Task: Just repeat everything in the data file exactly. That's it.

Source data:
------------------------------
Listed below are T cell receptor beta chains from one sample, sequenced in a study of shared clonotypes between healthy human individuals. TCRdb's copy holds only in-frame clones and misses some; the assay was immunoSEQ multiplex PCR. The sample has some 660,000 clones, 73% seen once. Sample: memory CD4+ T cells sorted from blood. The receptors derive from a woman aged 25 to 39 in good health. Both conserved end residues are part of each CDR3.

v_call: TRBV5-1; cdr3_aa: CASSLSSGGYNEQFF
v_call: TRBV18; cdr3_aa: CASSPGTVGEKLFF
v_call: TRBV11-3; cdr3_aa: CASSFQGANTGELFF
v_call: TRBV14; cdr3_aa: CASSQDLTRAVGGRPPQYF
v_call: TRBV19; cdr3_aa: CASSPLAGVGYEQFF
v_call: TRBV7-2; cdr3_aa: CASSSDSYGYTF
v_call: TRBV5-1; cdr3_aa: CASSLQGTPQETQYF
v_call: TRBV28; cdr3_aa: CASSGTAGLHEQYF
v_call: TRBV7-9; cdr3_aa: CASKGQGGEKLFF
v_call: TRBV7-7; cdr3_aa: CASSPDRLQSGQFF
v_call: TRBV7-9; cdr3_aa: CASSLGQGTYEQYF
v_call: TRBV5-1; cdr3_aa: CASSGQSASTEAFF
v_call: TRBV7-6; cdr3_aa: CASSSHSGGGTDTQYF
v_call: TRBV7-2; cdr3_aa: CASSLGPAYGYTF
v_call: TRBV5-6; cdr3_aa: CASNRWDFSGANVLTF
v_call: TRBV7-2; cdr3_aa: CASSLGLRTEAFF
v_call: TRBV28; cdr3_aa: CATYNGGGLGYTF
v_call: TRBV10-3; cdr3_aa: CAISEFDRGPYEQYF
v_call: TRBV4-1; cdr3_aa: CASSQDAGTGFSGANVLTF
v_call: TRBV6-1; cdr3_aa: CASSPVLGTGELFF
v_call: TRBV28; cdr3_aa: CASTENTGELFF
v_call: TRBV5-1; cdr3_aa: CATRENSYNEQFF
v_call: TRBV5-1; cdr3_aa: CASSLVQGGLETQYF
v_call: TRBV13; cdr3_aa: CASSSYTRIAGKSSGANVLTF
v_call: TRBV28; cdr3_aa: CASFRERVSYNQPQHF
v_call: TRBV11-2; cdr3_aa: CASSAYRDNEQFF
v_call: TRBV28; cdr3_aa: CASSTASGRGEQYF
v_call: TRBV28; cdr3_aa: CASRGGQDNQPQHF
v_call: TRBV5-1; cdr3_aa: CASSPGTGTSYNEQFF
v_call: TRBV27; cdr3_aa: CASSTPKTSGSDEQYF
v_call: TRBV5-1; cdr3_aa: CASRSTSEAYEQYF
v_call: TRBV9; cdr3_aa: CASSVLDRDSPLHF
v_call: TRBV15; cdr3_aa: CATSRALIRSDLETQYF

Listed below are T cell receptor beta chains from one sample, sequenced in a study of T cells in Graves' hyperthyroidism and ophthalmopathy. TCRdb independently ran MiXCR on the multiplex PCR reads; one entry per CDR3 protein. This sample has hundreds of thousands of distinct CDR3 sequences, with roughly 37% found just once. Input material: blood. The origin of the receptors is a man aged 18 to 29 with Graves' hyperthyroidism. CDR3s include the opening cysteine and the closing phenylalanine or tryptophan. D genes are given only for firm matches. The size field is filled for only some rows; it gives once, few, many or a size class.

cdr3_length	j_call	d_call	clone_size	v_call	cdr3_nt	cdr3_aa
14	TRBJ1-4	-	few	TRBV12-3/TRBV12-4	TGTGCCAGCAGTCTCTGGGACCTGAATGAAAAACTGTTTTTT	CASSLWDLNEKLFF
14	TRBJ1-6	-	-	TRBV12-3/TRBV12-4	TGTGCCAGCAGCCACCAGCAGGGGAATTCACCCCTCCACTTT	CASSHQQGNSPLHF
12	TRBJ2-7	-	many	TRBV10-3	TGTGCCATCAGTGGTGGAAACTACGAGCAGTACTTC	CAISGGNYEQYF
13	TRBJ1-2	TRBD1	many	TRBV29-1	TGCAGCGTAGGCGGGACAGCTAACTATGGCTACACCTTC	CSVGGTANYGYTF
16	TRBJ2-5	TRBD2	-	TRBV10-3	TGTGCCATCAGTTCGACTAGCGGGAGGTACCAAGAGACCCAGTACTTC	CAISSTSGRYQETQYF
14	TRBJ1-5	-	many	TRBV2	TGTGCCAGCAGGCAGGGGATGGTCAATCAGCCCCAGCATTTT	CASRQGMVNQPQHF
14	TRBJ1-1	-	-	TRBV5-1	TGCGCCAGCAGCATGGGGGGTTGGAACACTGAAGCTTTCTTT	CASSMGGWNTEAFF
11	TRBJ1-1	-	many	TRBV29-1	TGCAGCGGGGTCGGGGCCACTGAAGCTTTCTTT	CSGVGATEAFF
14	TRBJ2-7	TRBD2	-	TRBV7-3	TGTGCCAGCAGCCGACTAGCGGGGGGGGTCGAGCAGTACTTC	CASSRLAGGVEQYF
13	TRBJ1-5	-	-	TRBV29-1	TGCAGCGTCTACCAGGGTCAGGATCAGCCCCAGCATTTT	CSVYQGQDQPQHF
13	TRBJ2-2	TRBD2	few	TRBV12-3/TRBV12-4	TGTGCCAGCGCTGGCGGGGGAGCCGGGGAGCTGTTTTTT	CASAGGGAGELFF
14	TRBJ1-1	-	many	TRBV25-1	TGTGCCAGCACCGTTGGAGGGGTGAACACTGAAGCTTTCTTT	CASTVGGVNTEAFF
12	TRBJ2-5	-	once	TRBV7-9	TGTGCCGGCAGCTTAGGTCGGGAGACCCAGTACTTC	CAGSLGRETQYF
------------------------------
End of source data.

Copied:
Listed below are T cell receptor beta chains from one sample, sequenced in a study of shared clonotypes between healthy human individuals. TCRdb's copy holds only in-frame clones and misses some; the assay was immunoSEQ multiplex PCR. The sample has some 660,000 clones, 73% seen once. Sample: memory CD4+ T cells sorted from blood. The receptors derive from a woman aged 25 to 39 in good health. Both conserved end residues are part of each CDR3.

v_call: TRBV5-1; cdr3_aa: CASSLSSGGYNEQFF
v_call: TRBV18; cdr3_aa: CASSPGTVGEKLFF
v_call: TRBV11-3; cdr3_aa: CASSFQGANTGELFF
v_call: TRBV14; cdr3_aa: CASSQDLTRAVGGRPPQYF
v_call: TRBV19; cdr3_aa: CASSPLAGVGYEQFF
v_call: TRBV7-2; cdr3_aa: CASSSDSYGYTF
v_call: TRBV5-1; cdr3_aa: CASSLQGTPQETQYF
v_call: TRBV28; cdr3_aa: CASSGTAGLHEQYF
v_call: TRBV7-9; cdr3_aa: CASKGQGGEKLFF
v_call: TRBV7-7; cdr3_aa: CASSPDRLQSGQFF
v_call: TRBV7-9; cdr3_aa: CASSLGQGTYEQYF
v_call: TRBV5-1; cdr3_aa: CASSGQSASTEAFF
v_call: TRBV7-6; cdr3_aa: CASSSHSGGGTDTQYF
v_call: TRBV7-2; cdr3_aa: CASSLGPAYGYTF
v_call: TRBV5-6; cdr3_aa: CASNRWDFSGANVLTF
v_call: TRBV7-2; cdr3_aa: CASSLGLRTEAFF
v_call: TRBV28; cdr3_aa: CATYNGGGLGYTF
v_call: TRBV10-3; cdr3_aa: CAISEFDRGPYEQYF
v_call: TRBV4-1; cdr3_aa: CASSQDAGTGFSGANVLTF
v_call: TRBV6-1; cdr3_aa: CASSPVLGTGELFF
v_call: TRBV28; cdr3_aa: CASTENTGELFF
v_call: TRBV5-1; cdr3_aa: CATRENSYNEQFF
v_call: TRBV5-1; cdr3_aa: CASSLVQGGLETQYF
v_call: TRBV13; cdr3_aa: CASSSYTRIAGKSSGANVLTF
v_call: TRBV28; cdr3_aa: CASFRERVSYNQPQHF
v_call: TRBV11-2; cdr3_aa: CASSAYRDNEQFF
v_call: TRBV28; cdr3_aa: CASSTASGRGEQYF
v_call: TRBV28; cdr3_aa: CASRGGQDNQPQHF
v_call: TRBV5-1; cdr3_aa: CASSPGTGTSYNEQFF
v_call: TRBV27; cdr3_aa: CASSTPKTSGSDEQYF
v_call: TRBV5-1; cdr3_aa: CASRSTSEAYEQYF
v_call: TRBV9; cdr3_aa: CASSVLDRDSPLHF
v_call: TRBV15; cdr3_aa: CATSRALIRSDLETQYF

Listed below are T cell receptor beta chains from one sample, sequenced in a study of T cells in Graves' hyperthyroidism and ophthalmopathy. TCRdb independently ran MiXCR on the multiplex PCR reads; one entry per CDR3 protein. This sample has hundreds of thousands of distinct CDR3 sequences, with roughly 37% found just once. Input material: blood. The origin of the receptors is a man aged 18 to 29 with Graves' hyperthyroidism. CDR3s include the opening cysteine and the closing phenylalanine or tryptophan. D genes are given only for firm matches. The size field is filled for only some rows; it gives once, few, many or a size class.

cdr3_length	j_call	d_call	clone_size	v_call	cdr3_nt	cdr3_aa
14	TRBJ1-4	-	few	TRBV12-3/TRBV12-4	TGTGCCAGCAGTCTCTGGGACCTGAATGAAAAACTGTTTTTT	CASSLWDLNEKLFF
14	TRBJ1-6	-	-	TRBV12-3/TRBV12-4	TGTGCCAGCAGCCACCAGCAGGGGAATTCACCCCTCCACTTT	CASSHQQGNSPLHF
12	TRBJ2-7	-	many	TRBV10-3	TGTGCCATCAGTGGTGGAAACTACGAGCAGTACTTC	CAISGGNYEQYF
13	TRBJ1-2	TRBD1	many	TRBV29-1	TGCAGCGTAGGCGGGACAGCTAACTATGGCTACACCTTC	CSVGGTANYGYTF
16	TRBJ2-5	TRBD2	-	TRBV10-3	TGTGCCATCAGTTCGACTAGCGGGAGGTACCAAGAGACCCAGTACTTC	CAISSTSGRYQETQYF
14	TRBJ1-5	-	many	TRBV2	TGTGCCAGCAGGCAGGGGATGGTCAATCAGCCCCAGCATTTT	CASRQGMVNQPQHF
14	TRBJ1-1	-	-	TRBV5-1	TGCGCCAGCAGCATGGGGGGTTGGAACACTGAAGCTTTCTTT	CASSMGGWNTEAFF
11	TRBJ1-1	-	many	TRBV29-1	TGCAGCGGGGTCGGGGCCACTGAAGCTTTCTTT	CSGVGATEAFF
14	TRBJ2-7	TRBD2	-	TRBV7-3	TGTGCCAGCAGCCGACTAGCGGGGGGGGTCGAGCAGTACTTC	CASSRLAGGVEQYF
13	TRBJ1-5	-	-	TRBV29-1	TGCAGCGTCTACCAGGGTCAGGATCAGCCCCAGCATTTT	CSVYQGQDQPQHF
13	TRBJ2-2	TRBD2	few	TRBV12-3/TRBV12-4	TGTGCCAGCGCTGGCGGGGGAGCCGGGGAGCTGTTTTTT	CASAGGGAGELFF
14	TRBJ1-1	-	many	TRBV25-1	TGTGCCAGCACCGTTGGAGGGGTGAACACTGAAGCTTTCTTT	CASTVGGVNTEAFF
12	TRBJ2-5	-	once	TRBV7-9	TGTGCCGGCAGCTTAGGTCGGGAGACCCAGTACTTC	CAGSLGRETQYF